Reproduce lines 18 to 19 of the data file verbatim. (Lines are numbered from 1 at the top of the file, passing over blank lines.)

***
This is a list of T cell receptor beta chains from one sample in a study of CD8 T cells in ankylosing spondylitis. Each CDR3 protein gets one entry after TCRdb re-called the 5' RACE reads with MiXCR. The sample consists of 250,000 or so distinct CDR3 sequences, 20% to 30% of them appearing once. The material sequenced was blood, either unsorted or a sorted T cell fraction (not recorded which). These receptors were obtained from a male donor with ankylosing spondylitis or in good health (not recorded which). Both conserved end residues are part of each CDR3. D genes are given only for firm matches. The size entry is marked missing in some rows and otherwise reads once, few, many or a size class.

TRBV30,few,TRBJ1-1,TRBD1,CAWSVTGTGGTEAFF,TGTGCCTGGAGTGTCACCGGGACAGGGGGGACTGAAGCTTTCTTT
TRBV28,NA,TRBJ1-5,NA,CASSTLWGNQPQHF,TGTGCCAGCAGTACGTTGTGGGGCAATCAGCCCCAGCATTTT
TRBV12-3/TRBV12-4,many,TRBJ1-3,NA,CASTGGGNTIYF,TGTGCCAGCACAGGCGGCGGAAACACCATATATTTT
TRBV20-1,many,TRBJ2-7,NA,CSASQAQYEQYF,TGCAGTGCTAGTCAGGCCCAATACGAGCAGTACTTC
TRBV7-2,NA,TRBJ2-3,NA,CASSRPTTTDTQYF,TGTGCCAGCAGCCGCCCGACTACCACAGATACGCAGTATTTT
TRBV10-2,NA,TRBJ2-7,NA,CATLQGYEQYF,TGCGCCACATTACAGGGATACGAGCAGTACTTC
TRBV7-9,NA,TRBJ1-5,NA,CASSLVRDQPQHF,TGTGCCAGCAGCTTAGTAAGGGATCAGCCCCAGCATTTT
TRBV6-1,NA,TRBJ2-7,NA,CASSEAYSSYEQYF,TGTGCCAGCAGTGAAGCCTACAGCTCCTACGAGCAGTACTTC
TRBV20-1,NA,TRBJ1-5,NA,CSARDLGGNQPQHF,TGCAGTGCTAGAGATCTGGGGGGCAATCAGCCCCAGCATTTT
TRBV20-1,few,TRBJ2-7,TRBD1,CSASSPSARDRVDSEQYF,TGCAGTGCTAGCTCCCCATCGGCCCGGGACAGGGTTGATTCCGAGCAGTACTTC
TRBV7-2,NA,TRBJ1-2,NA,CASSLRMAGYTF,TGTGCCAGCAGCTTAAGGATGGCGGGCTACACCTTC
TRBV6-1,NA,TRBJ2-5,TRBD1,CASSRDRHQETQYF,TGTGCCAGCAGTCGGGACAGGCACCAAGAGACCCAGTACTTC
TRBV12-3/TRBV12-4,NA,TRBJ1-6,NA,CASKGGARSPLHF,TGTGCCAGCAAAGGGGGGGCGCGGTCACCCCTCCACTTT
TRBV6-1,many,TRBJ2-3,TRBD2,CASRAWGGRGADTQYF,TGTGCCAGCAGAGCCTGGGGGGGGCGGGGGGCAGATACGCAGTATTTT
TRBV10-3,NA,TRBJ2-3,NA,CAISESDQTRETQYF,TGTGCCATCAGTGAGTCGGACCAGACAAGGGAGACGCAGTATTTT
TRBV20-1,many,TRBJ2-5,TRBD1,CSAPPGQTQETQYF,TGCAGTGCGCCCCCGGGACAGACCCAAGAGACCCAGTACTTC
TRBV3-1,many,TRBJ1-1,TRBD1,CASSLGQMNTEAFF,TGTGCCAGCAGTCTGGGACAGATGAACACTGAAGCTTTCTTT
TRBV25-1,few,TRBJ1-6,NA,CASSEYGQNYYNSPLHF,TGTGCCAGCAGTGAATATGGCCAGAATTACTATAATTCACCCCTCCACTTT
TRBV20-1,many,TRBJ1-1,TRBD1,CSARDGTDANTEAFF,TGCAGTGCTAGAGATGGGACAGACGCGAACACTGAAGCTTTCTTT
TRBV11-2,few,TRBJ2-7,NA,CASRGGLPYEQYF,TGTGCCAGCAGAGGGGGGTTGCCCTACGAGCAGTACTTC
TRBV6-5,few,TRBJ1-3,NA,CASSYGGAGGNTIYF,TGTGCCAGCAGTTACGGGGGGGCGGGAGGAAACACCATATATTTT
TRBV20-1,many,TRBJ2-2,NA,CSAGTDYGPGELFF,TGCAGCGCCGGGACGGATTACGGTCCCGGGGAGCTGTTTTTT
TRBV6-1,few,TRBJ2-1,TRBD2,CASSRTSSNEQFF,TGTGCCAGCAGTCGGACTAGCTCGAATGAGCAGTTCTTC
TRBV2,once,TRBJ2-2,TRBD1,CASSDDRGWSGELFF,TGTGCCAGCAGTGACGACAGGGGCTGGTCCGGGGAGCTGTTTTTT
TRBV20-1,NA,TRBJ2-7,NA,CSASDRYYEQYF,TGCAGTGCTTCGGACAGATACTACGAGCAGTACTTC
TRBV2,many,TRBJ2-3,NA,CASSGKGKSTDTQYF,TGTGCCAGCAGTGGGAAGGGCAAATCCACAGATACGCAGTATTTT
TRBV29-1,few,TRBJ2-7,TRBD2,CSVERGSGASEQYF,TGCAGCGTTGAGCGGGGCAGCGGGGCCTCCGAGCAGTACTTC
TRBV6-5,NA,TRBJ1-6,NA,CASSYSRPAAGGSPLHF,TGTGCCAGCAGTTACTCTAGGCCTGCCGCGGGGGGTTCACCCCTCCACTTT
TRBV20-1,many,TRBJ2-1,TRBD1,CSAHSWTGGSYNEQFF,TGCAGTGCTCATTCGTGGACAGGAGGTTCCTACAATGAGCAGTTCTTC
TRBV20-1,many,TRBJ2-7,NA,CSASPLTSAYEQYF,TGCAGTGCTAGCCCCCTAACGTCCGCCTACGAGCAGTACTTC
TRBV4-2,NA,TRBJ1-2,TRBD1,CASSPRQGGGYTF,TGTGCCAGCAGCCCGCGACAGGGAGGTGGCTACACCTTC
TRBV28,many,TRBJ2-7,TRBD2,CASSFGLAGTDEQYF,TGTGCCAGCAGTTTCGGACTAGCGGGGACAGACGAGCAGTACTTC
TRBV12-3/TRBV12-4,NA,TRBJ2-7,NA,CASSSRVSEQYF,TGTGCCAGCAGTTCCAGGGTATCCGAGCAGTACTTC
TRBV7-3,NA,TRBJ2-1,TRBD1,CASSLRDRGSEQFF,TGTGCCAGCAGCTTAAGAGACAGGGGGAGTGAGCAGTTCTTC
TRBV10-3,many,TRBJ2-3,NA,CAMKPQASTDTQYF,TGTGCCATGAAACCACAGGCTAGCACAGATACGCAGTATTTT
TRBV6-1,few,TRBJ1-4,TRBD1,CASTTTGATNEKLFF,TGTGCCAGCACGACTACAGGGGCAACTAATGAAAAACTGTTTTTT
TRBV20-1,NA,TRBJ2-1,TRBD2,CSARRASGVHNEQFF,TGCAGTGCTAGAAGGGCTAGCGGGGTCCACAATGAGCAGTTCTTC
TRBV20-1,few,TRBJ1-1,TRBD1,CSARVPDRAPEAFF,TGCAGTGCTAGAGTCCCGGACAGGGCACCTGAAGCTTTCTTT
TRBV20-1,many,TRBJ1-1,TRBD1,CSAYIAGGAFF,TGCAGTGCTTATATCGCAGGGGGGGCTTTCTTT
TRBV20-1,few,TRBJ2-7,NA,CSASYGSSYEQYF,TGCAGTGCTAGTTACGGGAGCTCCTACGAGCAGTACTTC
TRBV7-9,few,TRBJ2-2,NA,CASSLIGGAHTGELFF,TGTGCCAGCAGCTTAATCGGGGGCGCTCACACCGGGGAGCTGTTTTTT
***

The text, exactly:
TRBV3-1,many,TRBJ1-1,TRBD1,CASSLGQMNTEAFF,TGTGCCAGCAGTCTGGGACAGATGAACACTGAAGCTTTCTTT
TRBV25-1,few,TRBJ1-6,NA,CASSEYGQNYYNSPLHF,TGTGCCAGCAGTGAATATGGCCAGAATTACTATAATTCACCCCTCCACTTT